The Dark Side of the Toyota Prius

Paul Abowd July 16, 2008

A new report alleges that Toyota, the world's largest auto company, is violating workers' rights at Prius hybrid plants in Japan.

The Nation­al Labor Com­mit­tee (NLC), a New York-based human rights group, has been inves­ti­gat­ing work­ing con­di­tions at Toy­ota Motor Corp., and the labor used to pro­duce its best-sell­ing Prius hybrid cars.

In its 65-page report released in June, NLC includes first-hand tes­ti­mo­ny of fac­to­ry con­di­tions in Toy­ota City,” out­side of Nagoya, Japan – less than 200 miles south­west of Tokyo – where the largest auto com­pa­ny in the world employs some 70,000 people.

The report alleges that Toy­ota exploits guest work­ers, most­ly shipped in from Chi­na and Viet­nam. Accord­ing to the NLC, these work­ers are stripped of their pass­ports and often forced to work – includ­ing at sub­con­tract plants sup­ply­ing Toy­ota – 16 hours a day, sev­en days a week, while being paid less than half the legal min­i­mum wage.” Work­ers are forced to live in com­pa­ny dor­mi­to­ries and deport­ed for com­plain­ing about poor treat­ment, the report finds.

Low-wage tem­po­rary work­ers make up one-third of Toyota’s Prius assem­bly-line work­ers, most­ly in the auto-parts sup­ply chain. They are signed to con­tracts for peri­ods as short as four months, and are paid only 60 per­cent of a full-time employee’s wage.

Parts plants run by sub­con­trac­tors adver­tise stan­dard, nine-hour, five-day-a-week jobs. But accord­ing to the NLC, the typ­i­cal shift was 15 to 16.5 hours a day, from 8:30 a.m. to 11:30 p.m. or 1:00 a.m.”

In 2002, Kenichi Uchi­no, 30, died while work­ing at the green” Tsut­su­mi plant that assem­bles the Prius. Dur­ing the 13th hour of a rou­tine 14-hour day, Uchi­no col­lapsed on the shop floor of the inter­na­tion­al­ly laud­ed sus­tain­able” fac­to­ry, which uses sul­fur-oxide-eat­ing paint and boasts 5 per­cent emis­sions reduc­tions. A Japan­ese court ruled that Uchino’s death was caused by exhaus­tion from overwork.

His wife, Hiroko Uchi­no, described a gru­el­ing lifestyle that includ­ed an 85-hour work­week pri­or to his death. The NLC pub­lished his time cards, which reveal that he was putting in 106.5 to 155 hours of over­time … in the 30 days lead­ing up to his death.” 

Much of this over­time went unpaid. (Toy­ota explained Kenichi’s extra hours as vol­un­tary qual­i­ty con­trol activ­i­ties,” says the report.) But in court, his sur­vivors were able to win pen­sion payments.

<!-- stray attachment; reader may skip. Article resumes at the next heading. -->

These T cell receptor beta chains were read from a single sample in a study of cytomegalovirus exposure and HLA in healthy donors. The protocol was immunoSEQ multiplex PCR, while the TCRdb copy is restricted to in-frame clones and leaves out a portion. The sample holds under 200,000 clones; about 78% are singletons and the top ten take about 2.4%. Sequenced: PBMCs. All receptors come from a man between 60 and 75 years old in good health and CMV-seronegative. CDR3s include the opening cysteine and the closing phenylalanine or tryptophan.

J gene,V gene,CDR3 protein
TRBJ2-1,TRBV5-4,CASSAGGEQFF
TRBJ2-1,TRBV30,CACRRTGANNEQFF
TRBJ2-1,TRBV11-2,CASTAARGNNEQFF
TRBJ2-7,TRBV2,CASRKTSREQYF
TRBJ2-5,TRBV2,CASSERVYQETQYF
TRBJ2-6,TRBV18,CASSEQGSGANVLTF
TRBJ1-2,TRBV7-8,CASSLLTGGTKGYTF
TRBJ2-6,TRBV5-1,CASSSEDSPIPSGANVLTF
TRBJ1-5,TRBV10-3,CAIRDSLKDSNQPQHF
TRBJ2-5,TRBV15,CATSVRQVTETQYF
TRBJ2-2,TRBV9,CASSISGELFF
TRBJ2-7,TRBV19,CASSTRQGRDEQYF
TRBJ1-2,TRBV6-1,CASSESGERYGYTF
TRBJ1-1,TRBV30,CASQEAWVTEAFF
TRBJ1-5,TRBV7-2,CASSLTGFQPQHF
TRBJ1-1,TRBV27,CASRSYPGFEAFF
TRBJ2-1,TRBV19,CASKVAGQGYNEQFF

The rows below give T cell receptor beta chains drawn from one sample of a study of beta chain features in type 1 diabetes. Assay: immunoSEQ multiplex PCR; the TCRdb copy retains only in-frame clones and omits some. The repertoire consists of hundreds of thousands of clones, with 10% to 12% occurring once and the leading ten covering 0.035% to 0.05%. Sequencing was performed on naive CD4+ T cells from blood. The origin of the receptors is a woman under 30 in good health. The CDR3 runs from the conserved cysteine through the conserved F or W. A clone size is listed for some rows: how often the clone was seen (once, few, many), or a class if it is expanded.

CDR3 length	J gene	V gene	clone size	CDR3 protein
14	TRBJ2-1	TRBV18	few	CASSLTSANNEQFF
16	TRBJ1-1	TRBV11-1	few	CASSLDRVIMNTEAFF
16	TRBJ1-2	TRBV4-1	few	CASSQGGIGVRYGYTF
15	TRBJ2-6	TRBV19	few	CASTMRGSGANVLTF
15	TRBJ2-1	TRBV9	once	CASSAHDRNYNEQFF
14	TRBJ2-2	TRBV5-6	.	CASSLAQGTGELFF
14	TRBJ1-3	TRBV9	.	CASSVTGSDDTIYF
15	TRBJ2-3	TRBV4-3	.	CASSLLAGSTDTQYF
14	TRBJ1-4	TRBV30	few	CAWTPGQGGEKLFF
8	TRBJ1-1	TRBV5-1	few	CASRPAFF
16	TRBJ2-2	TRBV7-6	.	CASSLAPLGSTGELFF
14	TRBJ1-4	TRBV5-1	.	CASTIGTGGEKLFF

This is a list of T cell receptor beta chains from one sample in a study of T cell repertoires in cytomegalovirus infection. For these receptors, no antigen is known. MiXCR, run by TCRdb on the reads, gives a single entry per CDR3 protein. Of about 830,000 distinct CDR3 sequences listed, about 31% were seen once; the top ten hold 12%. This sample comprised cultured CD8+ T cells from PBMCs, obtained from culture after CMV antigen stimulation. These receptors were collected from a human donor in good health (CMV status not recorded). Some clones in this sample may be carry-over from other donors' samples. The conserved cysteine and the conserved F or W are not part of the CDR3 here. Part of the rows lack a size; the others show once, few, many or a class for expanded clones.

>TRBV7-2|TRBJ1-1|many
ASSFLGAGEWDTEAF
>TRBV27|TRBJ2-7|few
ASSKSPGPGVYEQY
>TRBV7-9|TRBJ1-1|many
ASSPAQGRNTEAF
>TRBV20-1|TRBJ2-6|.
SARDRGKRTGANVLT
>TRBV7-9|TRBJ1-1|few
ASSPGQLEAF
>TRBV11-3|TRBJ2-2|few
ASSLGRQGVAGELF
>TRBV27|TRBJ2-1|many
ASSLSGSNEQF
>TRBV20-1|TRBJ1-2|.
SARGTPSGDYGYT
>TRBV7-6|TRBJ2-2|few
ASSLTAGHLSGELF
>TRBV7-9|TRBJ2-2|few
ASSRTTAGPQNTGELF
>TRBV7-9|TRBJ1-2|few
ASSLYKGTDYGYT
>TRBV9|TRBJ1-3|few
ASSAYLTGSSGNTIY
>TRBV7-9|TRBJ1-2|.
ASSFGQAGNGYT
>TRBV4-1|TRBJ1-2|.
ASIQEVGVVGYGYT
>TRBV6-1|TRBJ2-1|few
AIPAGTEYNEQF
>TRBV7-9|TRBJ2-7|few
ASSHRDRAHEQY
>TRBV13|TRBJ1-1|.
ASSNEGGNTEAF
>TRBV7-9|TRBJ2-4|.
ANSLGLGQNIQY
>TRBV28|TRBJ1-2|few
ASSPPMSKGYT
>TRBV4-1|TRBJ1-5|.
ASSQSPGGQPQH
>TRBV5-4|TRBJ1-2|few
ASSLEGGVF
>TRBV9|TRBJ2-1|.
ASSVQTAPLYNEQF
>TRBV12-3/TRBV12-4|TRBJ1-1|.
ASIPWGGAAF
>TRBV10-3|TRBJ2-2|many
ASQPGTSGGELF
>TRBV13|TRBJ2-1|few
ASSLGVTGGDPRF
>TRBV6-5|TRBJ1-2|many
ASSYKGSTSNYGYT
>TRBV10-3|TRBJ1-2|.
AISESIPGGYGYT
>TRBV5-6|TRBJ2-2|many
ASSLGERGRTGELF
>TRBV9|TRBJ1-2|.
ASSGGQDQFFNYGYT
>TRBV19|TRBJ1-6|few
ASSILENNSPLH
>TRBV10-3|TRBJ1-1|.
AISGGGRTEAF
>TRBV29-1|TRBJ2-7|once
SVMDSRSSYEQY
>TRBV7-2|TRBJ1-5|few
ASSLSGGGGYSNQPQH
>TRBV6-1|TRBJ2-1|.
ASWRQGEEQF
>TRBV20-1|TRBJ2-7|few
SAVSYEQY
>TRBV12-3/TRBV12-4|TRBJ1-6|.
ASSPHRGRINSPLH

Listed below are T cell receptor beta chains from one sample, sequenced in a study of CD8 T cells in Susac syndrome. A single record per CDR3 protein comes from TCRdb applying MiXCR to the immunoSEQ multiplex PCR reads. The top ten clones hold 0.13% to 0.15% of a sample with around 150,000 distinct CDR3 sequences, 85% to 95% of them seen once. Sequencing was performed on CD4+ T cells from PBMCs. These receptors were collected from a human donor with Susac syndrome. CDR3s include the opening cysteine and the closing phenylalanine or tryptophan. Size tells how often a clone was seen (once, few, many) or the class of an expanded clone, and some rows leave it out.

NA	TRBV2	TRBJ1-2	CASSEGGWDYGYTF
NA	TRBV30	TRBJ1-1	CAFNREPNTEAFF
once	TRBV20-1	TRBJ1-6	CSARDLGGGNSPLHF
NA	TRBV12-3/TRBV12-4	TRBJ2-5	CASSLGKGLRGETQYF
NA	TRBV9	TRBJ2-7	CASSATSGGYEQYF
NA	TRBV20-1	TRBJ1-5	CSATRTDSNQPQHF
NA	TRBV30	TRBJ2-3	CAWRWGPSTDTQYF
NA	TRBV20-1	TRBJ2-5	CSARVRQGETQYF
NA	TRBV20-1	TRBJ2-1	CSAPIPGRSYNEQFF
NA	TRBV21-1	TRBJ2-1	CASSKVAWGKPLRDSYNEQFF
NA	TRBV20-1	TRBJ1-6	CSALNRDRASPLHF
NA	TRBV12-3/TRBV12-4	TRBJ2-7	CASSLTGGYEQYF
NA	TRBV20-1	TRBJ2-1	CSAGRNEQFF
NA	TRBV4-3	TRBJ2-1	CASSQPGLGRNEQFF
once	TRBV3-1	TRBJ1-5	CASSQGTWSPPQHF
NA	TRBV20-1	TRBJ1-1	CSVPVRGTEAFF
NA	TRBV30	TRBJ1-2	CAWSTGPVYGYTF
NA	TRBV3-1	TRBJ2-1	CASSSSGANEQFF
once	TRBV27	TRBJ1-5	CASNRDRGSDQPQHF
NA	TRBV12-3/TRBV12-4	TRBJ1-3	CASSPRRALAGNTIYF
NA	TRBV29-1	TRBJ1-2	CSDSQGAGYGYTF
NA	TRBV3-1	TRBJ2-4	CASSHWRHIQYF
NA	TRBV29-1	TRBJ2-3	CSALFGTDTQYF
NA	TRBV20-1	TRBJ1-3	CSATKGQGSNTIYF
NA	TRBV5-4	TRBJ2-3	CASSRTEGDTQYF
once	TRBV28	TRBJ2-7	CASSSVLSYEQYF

The NLC also alleges that Toy­ota – through its sub­sidiary Toy­ota Tsusho – has joint busi­ness ven­tures with Burma’s mil­i­tary régime. The charges arise from an agree­ment between Tsusho, Suzu­ki and the jun­ta to set up parts and mate­r­i­al plants in Bur­ma, and pro­duce vehi­cles for the mil­i­tary gov­ern­ment. These ties remain despite a 2001 dec­la­ra­tion from the com­pa­ny that it end­ed con­tracts with the Burmese government.

In the wake of the report, the com­pa­ny wrote a let­ter to stock­hold­ers: Toy­ota has care­ful­ly con­sid­ered the cur­rent envi­ron­ment in Bur­ma, has con­veyed to Toy­ota Tsusho Cor­po­ra­tion its con­cerns about that envi­ron­ment, and has asked Toy­ota Tsusho to recon­sid­er its busi­ness activ­i­ties in the coun­try.” As the largest own­er of Tsusho’s stock (more than a third), Toy­ota itself has a role to play in cut­ting these ties. 

The NLC report also con­nects the company’s over­seas mis­deeds to the Amer­i­can econ­o­my. Mil­lions of dol­lars in car parts shipped by Toy­ota Tsusho are received by Tsusho Amer­i­ca, which dis­trib­utes them to Toy­ota assem­bly plants in the Amer­i­can South. This influx of for­eign auto infra­struc­ture uses an over­whelm­ing ratio of non-union labor, fuel­ing the diminu­tion of union den­si­ty in the auto sector. 

What’s more, a memo leaked from Toyota’s George­town, Ky., plant to the New York Times in late 2007, exposed management’s plans to cut $300 mil­lion in labor costs across Toyota’s North Amer­i­can oper­a­tions over the next three years.” To do this, Toy­ota plans to intro­duce tiered wage scales and reduced health ben­e­fits for U.S. Toy­ota work­ers, which should come as lit­tle sur­prise to an Amer­i­can auto work­force that has suf­fered sim­i­lar attacks from Detroit’s Big Three man­u­fac­tur­ers for the past three decades.

As NLC Direc­tor Charles Ker­naghan says, if Hol­ly­wood celebri­ties – such as actors Leonar­do DiCaprio and Cameron Diaz – can pop­u­lar­ize green dri­ving, they can also help end Toyota’s sweat­shop labor régime and its ties to Burma’s dictatorship. 

Says Ker­naghan: We hope that these same celebri­ties will now also chal­lenge Toy­ota to improve its respect for human and work­er rights.”

Paul Abowd lives in Detroit, where he writes for Crit­i­cal Moment mag­a­zine. His work has also appeared in Labor Notes, Z Mag­a­zine, Month­ly Review, Truthout, Coun­ter­punch and The Elec­tron­ic Intifa­da.
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